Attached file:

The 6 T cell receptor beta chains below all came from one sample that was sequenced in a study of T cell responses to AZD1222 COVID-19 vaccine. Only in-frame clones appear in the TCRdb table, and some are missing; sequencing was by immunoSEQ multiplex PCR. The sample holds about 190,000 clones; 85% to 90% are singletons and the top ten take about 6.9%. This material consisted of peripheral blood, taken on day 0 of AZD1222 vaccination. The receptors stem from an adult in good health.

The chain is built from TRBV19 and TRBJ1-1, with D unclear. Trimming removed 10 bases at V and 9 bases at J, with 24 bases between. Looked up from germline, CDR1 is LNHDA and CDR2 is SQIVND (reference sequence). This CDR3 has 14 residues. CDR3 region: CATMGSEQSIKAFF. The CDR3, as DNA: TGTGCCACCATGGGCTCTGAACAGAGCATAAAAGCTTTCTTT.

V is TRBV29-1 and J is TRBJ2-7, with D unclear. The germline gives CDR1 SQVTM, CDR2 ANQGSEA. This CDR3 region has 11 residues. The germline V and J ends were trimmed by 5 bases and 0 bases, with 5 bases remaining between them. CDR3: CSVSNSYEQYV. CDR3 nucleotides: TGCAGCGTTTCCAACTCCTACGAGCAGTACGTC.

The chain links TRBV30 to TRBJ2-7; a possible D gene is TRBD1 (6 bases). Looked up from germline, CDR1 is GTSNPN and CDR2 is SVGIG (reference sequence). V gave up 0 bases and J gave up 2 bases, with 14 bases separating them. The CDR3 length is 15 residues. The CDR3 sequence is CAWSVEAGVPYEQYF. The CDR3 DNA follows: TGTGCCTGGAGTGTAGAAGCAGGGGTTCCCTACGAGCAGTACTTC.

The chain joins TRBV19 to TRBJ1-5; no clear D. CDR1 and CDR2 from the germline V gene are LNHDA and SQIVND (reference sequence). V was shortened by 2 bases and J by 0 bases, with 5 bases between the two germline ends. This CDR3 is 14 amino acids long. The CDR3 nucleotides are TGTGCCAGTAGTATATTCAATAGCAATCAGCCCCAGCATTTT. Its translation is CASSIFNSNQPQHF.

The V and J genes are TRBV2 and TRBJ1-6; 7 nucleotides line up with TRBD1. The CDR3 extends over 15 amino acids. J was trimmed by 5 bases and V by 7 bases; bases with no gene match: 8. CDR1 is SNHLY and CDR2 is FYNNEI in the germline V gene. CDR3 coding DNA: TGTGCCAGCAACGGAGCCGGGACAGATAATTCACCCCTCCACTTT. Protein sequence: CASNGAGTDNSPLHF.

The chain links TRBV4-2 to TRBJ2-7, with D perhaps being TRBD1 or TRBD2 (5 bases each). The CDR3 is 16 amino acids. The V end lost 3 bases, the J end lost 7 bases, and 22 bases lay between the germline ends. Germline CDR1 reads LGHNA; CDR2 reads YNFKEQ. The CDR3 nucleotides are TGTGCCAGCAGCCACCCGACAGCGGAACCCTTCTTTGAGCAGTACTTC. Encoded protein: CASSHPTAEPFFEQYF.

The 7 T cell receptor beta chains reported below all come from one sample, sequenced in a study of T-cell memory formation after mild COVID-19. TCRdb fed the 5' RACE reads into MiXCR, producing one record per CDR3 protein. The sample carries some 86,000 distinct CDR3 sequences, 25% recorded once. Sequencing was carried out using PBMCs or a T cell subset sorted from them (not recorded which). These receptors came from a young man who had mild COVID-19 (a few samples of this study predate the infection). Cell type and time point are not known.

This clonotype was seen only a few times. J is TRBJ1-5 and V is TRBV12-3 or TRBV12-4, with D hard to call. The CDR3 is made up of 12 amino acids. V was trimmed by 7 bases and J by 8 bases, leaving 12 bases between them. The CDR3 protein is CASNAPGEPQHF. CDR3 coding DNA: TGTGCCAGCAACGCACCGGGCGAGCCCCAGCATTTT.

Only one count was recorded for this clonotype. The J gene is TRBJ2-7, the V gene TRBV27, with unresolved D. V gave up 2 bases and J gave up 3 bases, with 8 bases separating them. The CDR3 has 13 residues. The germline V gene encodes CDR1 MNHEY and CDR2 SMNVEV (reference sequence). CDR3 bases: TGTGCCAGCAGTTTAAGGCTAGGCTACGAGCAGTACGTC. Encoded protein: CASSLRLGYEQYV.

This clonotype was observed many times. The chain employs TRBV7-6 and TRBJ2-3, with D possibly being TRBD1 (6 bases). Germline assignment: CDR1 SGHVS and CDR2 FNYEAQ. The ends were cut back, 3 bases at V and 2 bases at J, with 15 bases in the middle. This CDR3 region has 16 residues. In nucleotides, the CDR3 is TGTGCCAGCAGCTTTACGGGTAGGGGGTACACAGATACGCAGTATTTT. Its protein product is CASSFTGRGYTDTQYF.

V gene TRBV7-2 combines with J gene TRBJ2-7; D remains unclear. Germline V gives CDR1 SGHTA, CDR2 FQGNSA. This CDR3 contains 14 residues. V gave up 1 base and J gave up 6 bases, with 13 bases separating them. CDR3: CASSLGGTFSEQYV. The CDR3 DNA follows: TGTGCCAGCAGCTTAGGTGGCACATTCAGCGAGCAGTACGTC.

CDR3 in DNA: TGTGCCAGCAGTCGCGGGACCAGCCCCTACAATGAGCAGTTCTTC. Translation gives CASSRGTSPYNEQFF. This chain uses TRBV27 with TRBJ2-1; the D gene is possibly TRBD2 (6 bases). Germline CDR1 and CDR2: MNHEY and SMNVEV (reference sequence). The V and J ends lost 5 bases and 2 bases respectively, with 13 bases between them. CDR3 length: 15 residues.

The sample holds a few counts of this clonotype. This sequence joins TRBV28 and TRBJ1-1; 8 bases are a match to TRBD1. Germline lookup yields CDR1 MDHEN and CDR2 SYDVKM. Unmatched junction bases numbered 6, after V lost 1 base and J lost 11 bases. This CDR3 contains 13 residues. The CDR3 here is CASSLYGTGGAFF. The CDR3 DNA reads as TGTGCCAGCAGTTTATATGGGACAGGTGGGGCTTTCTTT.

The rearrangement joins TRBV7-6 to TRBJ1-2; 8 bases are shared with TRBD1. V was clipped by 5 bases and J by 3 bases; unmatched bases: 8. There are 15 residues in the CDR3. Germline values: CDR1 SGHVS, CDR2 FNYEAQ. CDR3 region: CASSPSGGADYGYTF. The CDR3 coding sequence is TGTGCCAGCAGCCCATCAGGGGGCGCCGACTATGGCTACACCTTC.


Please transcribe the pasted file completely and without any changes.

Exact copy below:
The 6 T cell receptor beta chains below all came from one sample that was sequenced in a study of T cell responses to AZD1222 COVID-19 vaccine. Only in-frame clones appear in the TCRdb table, and some are missing; sequencing was by immunoSEQ multiplex PCR. The sample holds about 190,000 clones; 85% to 90% are singletons and the top ten take about 6.9%. This material consisted of peripheral blood, taken on day 0 of AZD1222 vaccination. The receptors stem from an adult in good health.

The chain is built from TRBV19 and TRBJ1-1, with D unclear. Trimming removed 10 bases at V and 9 bases at J, with 24 bases between. Looked up from germline, CDR1 is LNHDA and CDR2 is SQIVND (reference sequence). This CDR3 has 14 residues. CDR3 region: CATMGSEQSIKAFF. The CDR3, as DNA: TGTGCCACCATGGGCTCTGAACAGAGCATAAAAGCTTTCTTT.

V is TRBV29-1 and J is TRBJ2-7, with D unclear. The germline gives CDR1 SQVTM, CDR2 ANQGSEA. This CDR3 region has 11 residues. The germline V and J ends were trimmed by 5 bases and 0 bases, with 5 bases remaining between them. CDR3: CSVSNSYEQYV. CDR3 nucleotides: TGCAGCGTTTCCAACTCCTACGAGCAGTACGTC.

The chain links TRBV30 to TRBJ2-7; a possible D gene is TRBD1 (6 bases). Looked up from germline, CDR1 is GTSNPN and CDR2 is SVGIG (reference sequence). V gave up 0 bases and J gave up 2 bases, with 14 bases separating them. The CDR3 length is 15 residues. The CDR3 sequence is CAWSVEAGVPYEQYF. The CDR3 DNA follows: TGTGCCTGGAGTGTAGAAGCAGGGGTTCCCTACGAGCAGTACTTC.

The chain joins TRBV19 to TRBJ1-5; no clear D. CDR1 and CDR2 from the germline V gene are LNHDA and SQIVND (reference sequence). V was shortened by 2 bases and J by 0 bases, with 5 bases between the two germline ends. This CDR3 is 14 amino acids long. The CDR3 nucleotides are TGTGCCAGTAGTATATTCAATAGCAATCAGCCCCAGCATTTT. Its translation is CASSIFNSNQPQHF.

The V and J genes are TRBV2 and TRBJ1-6; 7 nucleotides line up with TRBD1. The CDR3 extends over 15 amino acids. J was trimmed by 5 bases and V by 7 bases; bases with no gene match: 8. CDR1 is SNHLY and CDR2 is FYNNEI in the germline V gene. CDR3 coding DNA: TGTGCCAGCAACGGAGCCGGGACAGATAATTCACCCCTCCACTTT. Protein sequence: CASNGAGTDNSPLHF.

The chain links TRBV4-2 to TRBJ2-7, with D perhaps being TRBD1 or TRBD2 (5 bases each). The CDR3 is 16 amino acids. The V end lost 3 bases, the J end lost 7 bases, and 22 bases lay between the germline ends. Germline CDR1 reads LGHNA; CDR2 reads YNFKEQ. The CDR3 nucleotides are TGTGCCAGCAGCCACCCGACAGCGGAACCCTTCTTTGAGCAGTACTTC. Encoded protein: CASSHPTAEPFFEQYF.

The 7 T cell receptor beta chains reported below all come from one sample, sequenced in a study of T-cell memory formation after mild COVID-19. TCRdb fed the 5' RACE reads into MiXCR, producing one record per CDR3 protein. The sample carries some 86,000 distinct CDR3 sequences, 25% recorded once. Sequencing was carried out using PBMCs or a T cell subset sorted from them (not recorded which). These receptors came from a young man who had mild COVID-19 (a few samples of this study predate the infection). Cell type and time point are not known.

This clonotype was seen only a few times. J is TRBJ1-5 and V is TRBV12-3 or TRBV12-4, with D hard to call. The CDR3 is made up of 12 amino acids. V was trimmed by 7 bases and J by 8 bases, leaving 12 bases between them. The CDR3 protein is CASNAPGEPQHF. CDR3 coding DNA: TGTGCCAGCAACGCACCGGGCGAGCCCCAGCATTTT.

Only one count was recorded for this clonotype. The J gene is TRBJ2-7, the V gene TRBV27, with unresolved D. V gave up 2 bases and J gave up 3 bases, with 8 bases separating them. The CDR3 has 13 residues. The germline V gene encodes CDR1 MNHEY and CDR2 SMNVEV (reference sequence). CDR3 bases: TGTGCCAGCAGTTTAAGGCTAGGCTACGAGCAGTACGTC. Encoded protein: CASSLRLGYEQYV.

This clonotype was observed many times. The chain employs TRBV7-6 and TRBJ2-3, with D possibly being TRBD1 (6 bases). Germline assignment: CDR1 SGHVS and CDR2 FNYEAQ. The ends were cut back, 3 bases at V and 2 bases at J, with 15 bases in the middle. This CDR3 region has 16 residues. In nucleotides, the CDR3 is TGTGCCAGCAGCTTTACGGGTAGGGGGTACACAGATACGCAGTATTTT. Its protein product is CASSFTGRGYTDTQYF.

V gene TRBV7-2 combines with J gene TRBJ2-7; D remains unclear. Germline V gives CDR1 SGHTA, CDR2 FQGNSA. This CDR3 contains 14 residues. V gave up 1 base and J gave up 6 bases, with 13 bases separating them. CDR3: CASSLGGTFSEQYV. The CDR3 DNA follows: TGTGCCAGCAGCTTAGGTGGCACATTCAGCGAGCAGTACGTC.

CDR3 in DNA: TGTGCCAGCAGTCGCGGGACCAGCCCCTACAATGAGCAGTTCTTC. Translation gives CASSRGTSPYNEQFF. This chain uses TRBV27 with TRBJ2-1; the D gene is possibly TRBD2 (6 bases). Germline CDR1 and CDR2: MNHEY and SMNVEV (reference sequence). The V and J ends lost 5 bases and 2 bases respectively, with 13 bases between them. CDR3 length: 15 residues.

The sample holds a few counts of this clonotype. This sequence joins TRBV28 and TRBJ1-1; 8 bases are a match to TRBD1. Germline lookup yields CDR1 MDHEN and CDR2 SYDVKM. Unmatched junction bases numbered 6, after V lost 1 base and J lost 11 bases. This CDR3 contains 13 residues. The CDR3 here is CASSLYGTGGAFF. The CDR3 DNA reads as TGTGCCAGCAGTTTATATGGGACAGGTGGGGCTTTCTTT.

The rearrangement joins TRBV7-6 to TRBJ1-2; 8 bases are shared with TRBD1. V was clipped by 5 bases and J by 3 bases; unmatched bases: 8. There are 15 residues in the CDR3. Germline values: CDR1 SGHVS, CDR2 FNYEAQ. CDR3 region: CASSPSGGADYGYTF. The CDR3 coding sequence is TGTGCCAGCAGCCCATCAGGGGGCGCCGACTATGGCTACACCTTC.